Arinze speaks up for the future of engineering
ECS undergraduate student Arinze Ekwosimba gives an excellent account of the dedication and wide knowledge of ECS students in a feature interview with EEWeb – the Electrical Engineering Community.
Arinze, who is in the third year of his MEng degree in Electronic Engineering with Wireless Communications and has been President of the Student Chapter of the IEEE over the last year, explains why he was drawn to study engineering when growing up in Nigeria, and talks about the strengths of the ECS Electronic Engineering degree, particularly some of the project work involved, such as the D4 Systems Design Exercise. This is a very competitive design and build project, sponsored for the last four years by BAE Systems Detica. Last year’s project, in which Arinze took part and which he describes as his favourite project so far, involved the students in designing and building a football-playing robot which had to perform a certain number of tasks. The teams worked intensively towards a final challenge day (video), which also involved pitching their robots as commercial products.
“The highlight of my second year of studies was our D4 Group Design Project which saw me work in a team of 6 to design and implement a football-playing robot within two weeks,” says Arinze. “It remains one of the biggest challenges I have faced in my degree; my team had to work together to apply a lot of theoretical concepts we had been taught to achieve the project goals. In the end, we had a working prototype. The project exposed us to the great difference between theory and practice: simulations don’t always give the correct result! Above all though, it was fun, educative, and gave us something to be proud of.”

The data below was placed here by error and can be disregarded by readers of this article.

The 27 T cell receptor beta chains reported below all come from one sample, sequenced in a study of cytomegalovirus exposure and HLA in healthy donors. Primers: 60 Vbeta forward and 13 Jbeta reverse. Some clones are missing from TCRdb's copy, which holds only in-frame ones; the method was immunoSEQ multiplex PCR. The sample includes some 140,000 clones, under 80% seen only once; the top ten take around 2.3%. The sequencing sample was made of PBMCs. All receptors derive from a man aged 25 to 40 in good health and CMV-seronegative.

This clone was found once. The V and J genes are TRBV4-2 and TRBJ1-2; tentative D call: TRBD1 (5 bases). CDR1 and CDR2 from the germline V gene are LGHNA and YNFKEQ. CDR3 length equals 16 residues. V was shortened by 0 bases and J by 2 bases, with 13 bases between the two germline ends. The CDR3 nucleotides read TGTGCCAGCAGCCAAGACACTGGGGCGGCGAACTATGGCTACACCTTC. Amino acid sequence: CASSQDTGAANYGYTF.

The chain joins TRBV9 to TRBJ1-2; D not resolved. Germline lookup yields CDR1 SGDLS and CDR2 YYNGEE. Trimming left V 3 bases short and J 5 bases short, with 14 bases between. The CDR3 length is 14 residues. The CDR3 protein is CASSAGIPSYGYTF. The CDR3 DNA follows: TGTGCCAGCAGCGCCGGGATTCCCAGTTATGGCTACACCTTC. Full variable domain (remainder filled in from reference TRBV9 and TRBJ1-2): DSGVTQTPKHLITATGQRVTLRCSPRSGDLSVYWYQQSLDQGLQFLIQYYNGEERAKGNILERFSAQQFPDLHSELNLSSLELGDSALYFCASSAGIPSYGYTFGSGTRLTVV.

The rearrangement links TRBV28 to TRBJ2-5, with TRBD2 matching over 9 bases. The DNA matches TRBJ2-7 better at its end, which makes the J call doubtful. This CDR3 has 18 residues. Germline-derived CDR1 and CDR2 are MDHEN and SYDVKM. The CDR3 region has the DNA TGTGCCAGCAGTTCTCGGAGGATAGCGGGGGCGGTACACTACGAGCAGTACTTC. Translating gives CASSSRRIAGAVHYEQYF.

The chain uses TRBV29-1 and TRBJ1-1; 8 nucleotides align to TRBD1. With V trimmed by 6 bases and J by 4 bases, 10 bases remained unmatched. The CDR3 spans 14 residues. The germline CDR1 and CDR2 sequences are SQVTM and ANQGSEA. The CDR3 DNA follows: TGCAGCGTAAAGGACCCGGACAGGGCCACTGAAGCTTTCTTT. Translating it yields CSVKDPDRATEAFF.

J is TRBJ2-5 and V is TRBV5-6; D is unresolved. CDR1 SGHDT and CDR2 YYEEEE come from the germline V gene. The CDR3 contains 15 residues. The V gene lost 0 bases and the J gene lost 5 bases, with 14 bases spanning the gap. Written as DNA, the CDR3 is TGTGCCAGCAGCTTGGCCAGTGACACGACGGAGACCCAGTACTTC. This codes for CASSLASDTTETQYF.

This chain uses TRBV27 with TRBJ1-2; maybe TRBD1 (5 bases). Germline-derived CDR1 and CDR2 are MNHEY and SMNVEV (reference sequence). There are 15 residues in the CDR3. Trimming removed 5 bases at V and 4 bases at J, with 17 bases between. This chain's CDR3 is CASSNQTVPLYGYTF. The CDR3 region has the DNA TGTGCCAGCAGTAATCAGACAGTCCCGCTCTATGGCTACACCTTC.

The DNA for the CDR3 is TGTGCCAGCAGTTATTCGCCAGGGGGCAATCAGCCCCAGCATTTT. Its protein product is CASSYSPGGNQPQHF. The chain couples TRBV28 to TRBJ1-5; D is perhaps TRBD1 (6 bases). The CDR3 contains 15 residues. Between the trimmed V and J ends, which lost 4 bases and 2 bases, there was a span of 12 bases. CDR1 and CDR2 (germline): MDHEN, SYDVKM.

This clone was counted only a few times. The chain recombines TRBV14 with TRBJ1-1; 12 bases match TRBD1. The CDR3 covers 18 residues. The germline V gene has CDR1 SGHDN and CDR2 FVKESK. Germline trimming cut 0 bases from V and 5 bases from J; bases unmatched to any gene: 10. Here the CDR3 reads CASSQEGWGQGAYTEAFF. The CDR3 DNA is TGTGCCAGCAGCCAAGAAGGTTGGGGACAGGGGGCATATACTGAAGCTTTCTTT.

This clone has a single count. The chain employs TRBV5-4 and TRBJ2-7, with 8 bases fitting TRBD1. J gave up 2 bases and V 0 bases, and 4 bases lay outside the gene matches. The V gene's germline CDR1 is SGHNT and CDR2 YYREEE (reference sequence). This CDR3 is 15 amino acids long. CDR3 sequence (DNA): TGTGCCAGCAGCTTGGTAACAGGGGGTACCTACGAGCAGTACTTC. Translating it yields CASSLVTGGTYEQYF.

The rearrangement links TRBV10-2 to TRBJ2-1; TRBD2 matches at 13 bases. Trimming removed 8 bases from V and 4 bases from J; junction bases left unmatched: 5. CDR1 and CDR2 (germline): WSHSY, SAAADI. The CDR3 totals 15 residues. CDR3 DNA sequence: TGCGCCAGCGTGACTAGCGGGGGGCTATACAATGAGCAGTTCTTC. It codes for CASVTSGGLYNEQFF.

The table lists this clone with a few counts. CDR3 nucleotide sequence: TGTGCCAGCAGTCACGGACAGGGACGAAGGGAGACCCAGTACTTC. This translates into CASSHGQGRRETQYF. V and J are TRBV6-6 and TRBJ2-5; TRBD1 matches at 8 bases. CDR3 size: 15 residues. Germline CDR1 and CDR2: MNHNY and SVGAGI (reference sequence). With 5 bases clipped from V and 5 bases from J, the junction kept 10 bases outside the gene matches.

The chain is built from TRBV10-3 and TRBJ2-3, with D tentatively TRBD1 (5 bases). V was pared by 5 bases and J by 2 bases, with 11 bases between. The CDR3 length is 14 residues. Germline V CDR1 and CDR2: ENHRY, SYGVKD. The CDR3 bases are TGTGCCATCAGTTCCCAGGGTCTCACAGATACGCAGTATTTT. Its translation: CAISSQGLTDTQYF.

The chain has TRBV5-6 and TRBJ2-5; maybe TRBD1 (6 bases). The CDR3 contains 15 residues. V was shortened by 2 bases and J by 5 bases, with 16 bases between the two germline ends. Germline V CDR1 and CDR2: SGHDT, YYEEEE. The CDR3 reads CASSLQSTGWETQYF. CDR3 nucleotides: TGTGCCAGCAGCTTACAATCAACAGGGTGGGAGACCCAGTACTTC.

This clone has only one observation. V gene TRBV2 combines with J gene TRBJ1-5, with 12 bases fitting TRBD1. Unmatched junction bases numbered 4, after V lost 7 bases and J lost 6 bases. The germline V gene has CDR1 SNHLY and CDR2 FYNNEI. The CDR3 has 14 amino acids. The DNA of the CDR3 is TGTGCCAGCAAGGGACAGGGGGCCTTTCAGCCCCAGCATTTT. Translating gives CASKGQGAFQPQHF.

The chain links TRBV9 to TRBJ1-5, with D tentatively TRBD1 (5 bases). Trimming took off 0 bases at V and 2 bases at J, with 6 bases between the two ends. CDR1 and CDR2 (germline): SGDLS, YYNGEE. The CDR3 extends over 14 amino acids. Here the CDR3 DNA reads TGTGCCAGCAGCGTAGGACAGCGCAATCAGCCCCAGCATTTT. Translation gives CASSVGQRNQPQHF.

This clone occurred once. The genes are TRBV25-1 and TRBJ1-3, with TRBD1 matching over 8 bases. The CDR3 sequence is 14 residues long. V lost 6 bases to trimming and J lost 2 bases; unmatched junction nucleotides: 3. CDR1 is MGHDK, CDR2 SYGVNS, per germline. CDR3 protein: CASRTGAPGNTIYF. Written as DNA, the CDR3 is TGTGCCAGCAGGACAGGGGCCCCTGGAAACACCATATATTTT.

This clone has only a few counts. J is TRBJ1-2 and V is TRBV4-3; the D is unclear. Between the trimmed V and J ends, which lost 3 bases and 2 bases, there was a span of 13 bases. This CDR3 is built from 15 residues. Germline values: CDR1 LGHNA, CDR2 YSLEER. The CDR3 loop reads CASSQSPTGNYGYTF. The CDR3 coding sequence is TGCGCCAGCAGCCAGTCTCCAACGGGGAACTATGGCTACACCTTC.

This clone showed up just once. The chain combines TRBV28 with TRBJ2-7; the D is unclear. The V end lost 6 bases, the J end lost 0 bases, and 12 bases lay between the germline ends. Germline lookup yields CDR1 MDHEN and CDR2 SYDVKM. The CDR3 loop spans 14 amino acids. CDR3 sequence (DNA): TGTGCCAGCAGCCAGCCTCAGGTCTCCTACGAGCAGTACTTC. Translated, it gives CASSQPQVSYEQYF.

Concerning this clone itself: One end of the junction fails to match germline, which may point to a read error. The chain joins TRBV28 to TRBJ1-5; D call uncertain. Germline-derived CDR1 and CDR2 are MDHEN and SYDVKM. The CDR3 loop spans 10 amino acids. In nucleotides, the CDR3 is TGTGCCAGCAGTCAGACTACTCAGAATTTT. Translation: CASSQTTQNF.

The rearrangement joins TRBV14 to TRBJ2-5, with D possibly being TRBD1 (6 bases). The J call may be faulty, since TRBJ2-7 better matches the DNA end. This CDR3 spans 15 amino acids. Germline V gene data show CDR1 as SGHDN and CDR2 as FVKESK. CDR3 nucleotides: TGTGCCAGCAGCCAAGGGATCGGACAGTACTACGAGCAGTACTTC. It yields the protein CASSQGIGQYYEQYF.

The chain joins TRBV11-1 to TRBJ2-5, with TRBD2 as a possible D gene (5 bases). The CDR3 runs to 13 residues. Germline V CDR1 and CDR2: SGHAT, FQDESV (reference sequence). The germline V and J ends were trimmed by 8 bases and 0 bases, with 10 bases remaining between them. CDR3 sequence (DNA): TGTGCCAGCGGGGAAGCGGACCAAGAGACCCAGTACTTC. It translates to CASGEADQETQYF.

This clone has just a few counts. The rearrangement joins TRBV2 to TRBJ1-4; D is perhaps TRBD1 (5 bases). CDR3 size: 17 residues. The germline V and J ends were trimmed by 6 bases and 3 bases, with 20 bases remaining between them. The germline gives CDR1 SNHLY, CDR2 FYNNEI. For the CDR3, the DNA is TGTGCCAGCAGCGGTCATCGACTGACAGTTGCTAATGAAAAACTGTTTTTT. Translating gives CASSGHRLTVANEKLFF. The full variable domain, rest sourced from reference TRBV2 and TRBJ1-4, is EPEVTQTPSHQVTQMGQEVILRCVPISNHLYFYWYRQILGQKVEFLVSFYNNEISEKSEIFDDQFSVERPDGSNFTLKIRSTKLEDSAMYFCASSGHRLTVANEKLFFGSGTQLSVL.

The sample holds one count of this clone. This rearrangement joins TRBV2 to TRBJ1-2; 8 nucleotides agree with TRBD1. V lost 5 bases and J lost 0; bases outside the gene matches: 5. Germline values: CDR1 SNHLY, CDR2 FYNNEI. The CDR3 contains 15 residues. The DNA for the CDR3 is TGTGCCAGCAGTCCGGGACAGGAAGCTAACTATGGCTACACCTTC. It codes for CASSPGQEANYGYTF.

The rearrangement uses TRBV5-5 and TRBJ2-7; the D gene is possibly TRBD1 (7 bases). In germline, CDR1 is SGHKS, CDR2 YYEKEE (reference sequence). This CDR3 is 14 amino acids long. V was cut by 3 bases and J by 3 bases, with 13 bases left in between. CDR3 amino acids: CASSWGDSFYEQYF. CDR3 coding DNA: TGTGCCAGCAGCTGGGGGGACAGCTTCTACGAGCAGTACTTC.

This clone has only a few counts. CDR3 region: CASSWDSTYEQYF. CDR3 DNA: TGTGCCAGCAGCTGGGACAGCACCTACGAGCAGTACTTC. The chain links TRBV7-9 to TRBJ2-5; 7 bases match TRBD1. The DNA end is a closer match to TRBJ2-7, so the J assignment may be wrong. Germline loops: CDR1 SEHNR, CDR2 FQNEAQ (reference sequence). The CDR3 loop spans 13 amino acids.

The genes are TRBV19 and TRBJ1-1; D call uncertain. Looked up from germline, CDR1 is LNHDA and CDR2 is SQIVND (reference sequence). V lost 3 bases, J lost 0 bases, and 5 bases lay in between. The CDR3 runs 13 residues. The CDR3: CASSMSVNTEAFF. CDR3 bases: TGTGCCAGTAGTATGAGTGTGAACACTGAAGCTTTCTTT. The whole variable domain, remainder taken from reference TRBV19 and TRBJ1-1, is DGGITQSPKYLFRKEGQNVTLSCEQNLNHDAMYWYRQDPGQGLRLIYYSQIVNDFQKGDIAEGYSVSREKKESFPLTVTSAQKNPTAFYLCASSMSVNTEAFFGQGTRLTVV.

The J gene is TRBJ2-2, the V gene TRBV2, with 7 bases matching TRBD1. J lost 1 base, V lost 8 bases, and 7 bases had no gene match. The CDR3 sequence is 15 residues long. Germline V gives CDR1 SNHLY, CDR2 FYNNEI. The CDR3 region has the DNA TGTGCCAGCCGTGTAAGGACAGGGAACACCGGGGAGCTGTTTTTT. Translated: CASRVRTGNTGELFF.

This year’s programme for the IEEE branch has been very successful, and also included the first time that ECS students had taken part in the worldwide IEEEXtreme 24-hour programme challenge. Eight Southampton teams competed very successfully, with many students on hand to provide support and encouragement over the 24 hours. The branch also has very successful partnerships with companies such as G-Research, Xyratex, Dialog Semiconductors, and Imagination Technologies.
Like many ECS engineering students, Arinze intends to enter the engineering profession when he graduates and to return to Nigeria to help the country’s development. “I strongly believe that most of the daunting challenges facing my home continent - poor health care delivery, poor power supply, lack of basic infrastructure, poor education and famine - can be addressed using the power of technology,” he says. “I want to return home and be part of the solution.”
Arinze makes a strong plea for the value of engineering to be fully recognized. “Technology is the future, with engineering at the centre,” he says, adding: “I hope engineering continues to contribute to the drive and success of humanity; all for a better world.”